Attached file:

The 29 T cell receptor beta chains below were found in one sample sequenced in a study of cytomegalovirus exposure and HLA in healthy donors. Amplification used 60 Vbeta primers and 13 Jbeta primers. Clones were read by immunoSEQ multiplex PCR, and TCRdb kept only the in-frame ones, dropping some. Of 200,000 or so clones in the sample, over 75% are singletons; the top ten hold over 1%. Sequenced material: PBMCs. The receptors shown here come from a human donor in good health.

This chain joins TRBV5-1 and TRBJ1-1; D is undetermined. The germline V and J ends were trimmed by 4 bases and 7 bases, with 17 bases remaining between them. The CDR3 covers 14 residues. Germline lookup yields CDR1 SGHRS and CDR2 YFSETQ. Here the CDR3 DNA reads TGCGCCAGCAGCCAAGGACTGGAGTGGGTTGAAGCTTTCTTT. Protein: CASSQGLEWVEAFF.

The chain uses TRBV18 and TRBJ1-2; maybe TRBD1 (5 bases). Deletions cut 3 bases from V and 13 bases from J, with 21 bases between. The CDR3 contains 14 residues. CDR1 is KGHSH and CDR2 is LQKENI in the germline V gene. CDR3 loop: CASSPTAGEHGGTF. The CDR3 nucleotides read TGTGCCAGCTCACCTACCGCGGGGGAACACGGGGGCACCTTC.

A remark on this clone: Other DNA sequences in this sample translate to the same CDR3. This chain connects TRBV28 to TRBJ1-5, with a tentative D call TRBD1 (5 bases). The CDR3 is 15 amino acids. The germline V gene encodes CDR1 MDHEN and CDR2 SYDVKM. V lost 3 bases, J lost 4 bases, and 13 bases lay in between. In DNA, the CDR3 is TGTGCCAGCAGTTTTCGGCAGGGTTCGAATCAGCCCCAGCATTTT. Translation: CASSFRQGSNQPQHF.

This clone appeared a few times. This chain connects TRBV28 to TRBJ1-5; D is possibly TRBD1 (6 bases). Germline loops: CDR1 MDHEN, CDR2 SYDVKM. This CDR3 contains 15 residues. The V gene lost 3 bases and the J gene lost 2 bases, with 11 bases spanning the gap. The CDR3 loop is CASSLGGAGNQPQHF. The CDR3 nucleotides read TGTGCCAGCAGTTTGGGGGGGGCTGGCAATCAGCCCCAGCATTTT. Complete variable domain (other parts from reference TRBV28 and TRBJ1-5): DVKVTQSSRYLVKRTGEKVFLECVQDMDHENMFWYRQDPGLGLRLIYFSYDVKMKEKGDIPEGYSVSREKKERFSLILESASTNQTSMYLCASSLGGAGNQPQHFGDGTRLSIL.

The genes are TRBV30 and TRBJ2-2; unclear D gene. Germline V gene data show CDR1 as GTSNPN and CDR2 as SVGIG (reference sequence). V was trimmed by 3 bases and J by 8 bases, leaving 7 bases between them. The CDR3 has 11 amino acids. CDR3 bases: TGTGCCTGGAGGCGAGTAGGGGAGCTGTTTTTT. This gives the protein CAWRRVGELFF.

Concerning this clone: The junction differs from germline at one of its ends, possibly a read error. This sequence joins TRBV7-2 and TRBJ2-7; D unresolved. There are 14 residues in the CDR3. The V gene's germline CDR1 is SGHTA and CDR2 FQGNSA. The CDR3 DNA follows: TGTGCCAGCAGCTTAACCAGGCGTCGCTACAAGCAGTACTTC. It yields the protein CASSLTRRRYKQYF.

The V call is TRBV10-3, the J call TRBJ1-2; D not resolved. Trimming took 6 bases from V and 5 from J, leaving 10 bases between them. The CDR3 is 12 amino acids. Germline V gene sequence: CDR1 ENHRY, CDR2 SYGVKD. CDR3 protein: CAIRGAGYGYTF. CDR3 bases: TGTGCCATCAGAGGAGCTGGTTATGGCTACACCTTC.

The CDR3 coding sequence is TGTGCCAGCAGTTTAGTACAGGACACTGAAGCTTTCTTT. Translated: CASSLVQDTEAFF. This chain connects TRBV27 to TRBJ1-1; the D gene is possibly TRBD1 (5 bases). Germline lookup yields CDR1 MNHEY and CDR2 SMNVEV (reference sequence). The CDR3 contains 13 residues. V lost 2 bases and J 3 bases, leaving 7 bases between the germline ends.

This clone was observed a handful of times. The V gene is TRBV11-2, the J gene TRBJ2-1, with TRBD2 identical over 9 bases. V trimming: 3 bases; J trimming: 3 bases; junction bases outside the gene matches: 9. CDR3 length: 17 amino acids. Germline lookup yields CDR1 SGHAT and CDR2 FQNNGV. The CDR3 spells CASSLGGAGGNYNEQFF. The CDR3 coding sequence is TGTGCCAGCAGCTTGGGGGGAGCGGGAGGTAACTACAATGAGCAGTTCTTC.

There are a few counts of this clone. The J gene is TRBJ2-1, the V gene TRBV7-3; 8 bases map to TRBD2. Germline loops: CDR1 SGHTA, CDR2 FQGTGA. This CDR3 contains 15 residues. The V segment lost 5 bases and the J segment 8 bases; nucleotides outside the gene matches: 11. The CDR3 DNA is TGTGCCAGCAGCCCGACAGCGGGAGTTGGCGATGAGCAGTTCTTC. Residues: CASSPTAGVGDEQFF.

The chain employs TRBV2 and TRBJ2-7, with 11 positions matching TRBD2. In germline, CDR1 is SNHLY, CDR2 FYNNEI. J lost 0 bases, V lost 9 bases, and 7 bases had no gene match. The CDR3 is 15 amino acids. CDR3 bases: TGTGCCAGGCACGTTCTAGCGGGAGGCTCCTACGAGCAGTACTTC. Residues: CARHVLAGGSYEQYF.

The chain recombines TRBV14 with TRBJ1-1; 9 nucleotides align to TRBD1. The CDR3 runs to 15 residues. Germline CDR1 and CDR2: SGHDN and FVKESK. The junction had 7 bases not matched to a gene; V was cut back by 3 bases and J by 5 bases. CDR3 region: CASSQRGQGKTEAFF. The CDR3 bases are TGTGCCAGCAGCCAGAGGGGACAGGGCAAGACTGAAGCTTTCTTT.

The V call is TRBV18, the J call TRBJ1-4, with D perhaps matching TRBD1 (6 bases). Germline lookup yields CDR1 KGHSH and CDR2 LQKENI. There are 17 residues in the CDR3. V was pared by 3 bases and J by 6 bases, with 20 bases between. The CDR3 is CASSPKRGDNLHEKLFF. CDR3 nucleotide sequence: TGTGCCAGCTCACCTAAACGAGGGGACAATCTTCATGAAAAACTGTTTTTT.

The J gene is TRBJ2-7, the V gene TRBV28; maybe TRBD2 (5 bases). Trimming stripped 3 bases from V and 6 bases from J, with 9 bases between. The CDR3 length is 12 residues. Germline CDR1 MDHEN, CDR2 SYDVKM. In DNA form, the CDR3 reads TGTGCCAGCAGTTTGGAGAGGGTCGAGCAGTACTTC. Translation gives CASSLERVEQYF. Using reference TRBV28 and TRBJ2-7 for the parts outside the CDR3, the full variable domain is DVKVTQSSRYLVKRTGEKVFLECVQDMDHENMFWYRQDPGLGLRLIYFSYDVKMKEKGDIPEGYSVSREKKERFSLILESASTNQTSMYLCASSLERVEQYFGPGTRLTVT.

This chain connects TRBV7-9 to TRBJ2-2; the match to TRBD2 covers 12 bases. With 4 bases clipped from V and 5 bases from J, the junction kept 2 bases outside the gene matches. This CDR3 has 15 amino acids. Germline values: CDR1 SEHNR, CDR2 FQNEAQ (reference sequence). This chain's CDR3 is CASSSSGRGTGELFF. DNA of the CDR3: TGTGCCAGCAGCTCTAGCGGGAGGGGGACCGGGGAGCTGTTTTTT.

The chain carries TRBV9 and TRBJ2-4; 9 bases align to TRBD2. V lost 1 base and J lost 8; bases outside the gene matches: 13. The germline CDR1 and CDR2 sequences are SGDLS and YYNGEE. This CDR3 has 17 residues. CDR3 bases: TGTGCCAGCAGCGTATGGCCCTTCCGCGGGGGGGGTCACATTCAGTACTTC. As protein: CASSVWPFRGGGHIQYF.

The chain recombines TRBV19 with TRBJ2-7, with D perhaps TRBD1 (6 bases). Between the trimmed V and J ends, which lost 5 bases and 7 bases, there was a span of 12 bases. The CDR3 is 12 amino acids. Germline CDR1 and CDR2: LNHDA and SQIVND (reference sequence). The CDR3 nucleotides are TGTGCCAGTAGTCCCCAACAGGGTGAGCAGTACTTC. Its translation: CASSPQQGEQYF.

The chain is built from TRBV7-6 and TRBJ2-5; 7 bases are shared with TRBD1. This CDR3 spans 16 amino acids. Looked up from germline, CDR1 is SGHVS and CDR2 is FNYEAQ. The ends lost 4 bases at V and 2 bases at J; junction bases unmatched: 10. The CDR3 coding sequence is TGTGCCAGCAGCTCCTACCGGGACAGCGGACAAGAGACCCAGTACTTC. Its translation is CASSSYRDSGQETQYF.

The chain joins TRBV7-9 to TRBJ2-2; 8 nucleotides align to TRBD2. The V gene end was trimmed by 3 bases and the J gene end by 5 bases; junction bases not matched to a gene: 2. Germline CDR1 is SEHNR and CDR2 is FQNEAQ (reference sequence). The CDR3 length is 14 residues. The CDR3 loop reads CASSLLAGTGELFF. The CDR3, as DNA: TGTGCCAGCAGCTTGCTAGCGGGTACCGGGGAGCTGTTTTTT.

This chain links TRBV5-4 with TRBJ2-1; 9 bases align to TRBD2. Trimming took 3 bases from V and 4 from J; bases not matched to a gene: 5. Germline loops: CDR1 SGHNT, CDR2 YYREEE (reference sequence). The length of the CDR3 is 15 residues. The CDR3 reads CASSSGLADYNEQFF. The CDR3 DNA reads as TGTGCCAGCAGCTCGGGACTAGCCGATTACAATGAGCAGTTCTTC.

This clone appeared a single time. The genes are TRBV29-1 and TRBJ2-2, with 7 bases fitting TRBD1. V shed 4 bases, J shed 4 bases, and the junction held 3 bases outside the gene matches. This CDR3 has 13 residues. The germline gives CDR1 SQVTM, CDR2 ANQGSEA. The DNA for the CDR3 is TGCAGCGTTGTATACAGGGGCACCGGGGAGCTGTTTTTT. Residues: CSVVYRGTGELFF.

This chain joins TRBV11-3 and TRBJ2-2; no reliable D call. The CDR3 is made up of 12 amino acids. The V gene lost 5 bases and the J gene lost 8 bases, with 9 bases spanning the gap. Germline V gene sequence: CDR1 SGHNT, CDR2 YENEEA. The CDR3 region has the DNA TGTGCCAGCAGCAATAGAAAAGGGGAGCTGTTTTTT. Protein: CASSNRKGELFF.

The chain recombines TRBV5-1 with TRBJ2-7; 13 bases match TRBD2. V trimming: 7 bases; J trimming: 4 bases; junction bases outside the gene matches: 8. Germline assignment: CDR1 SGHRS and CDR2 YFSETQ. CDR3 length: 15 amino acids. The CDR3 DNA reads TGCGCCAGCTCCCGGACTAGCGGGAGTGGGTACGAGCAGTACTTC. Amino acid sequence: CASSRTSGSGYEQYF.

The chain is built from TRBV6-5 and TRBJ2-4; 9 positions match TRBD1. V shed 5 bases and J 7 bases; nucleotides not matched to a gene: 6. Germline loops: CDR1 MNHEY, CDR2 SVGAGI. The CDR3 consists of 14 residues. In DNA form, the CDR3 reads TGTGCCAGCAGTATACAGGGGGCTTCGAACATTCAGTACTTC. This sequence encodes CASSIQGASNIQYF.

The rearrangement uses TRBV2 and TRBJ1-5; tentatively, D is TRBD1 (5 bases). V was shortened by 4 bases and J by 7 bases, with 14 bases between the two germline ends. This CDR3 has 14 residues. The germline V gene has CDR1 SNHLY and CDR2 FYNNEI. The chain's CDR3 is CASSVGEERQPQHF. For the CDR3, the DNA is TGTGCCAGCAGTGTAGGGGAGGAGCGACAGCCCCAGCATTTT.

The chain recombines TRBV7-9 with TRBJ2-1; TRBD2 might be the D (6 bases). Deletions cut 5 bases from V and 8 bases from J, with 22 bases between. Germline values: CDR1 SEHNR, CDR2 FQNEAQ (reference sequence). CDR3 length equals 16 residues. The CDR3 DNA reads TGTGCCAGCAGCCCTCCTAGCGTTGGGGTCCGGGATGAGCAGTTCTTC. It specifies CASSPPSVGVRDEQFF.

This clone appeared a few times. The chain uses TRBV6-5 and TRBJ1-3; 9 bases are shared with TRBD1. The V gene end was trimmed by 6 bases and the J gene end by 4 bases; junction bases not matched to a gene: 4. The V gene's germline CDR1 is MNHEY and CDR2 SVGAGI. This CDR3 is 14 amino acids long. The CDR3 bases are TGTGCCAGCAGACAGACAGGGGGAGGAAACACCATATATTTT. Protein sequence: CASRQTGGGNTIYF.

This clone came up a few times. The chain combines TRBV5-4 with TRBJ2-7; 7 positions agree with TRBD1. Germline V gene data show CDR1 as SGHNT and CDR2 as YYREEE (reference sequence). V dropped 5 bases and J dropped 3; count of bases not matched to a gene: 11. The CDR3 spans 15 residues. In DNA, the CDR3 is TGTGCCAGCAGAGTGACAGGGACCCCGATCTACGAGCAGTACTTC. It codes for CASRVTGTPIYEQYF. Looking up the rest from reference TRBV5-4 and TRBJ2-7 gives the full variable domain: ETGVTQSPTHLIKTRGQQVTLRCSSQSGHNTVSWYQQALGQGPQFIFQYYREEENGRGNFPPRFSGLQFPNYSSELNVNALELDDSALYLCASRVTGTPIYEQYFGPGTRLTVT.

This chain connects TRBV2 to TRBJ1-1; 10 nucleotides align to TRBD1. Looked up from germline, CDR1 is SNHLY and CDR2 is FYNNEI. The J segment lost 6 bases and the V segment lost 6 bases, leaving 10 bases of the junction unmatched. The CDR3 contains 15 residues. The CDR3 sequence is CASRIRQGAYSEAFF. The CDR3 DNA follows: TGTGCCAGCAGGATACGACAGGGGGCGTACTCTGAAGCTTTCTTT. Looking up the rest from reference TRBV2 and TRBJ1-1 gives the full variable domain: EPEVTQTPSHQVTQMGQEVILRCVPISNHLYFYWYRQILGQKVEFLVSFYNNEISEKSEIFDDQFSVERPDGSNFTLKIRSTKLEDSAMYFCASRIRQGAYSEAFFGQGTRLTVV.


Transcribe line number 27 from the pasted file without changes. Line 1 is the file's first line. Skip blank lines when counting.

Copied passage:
The chain recombines TRBV7-9 with TRBJ2-1; TRBD2 might be the D (6 bases). Deletions cut 5 bases from V and 8 bases from J, with 22 bases between. Germline values: CDR1 SEHNR, CDR2 FQNEAQ (reference sequence). CDR3 length equals 16 residues. The CDR3 DNA reads TGTGCCAGCAGCCCTCCTAGCGTTGGGGTCCGGGATGAGCAGTTCTTC. It specifies CASSPPSVGVRDEQFF.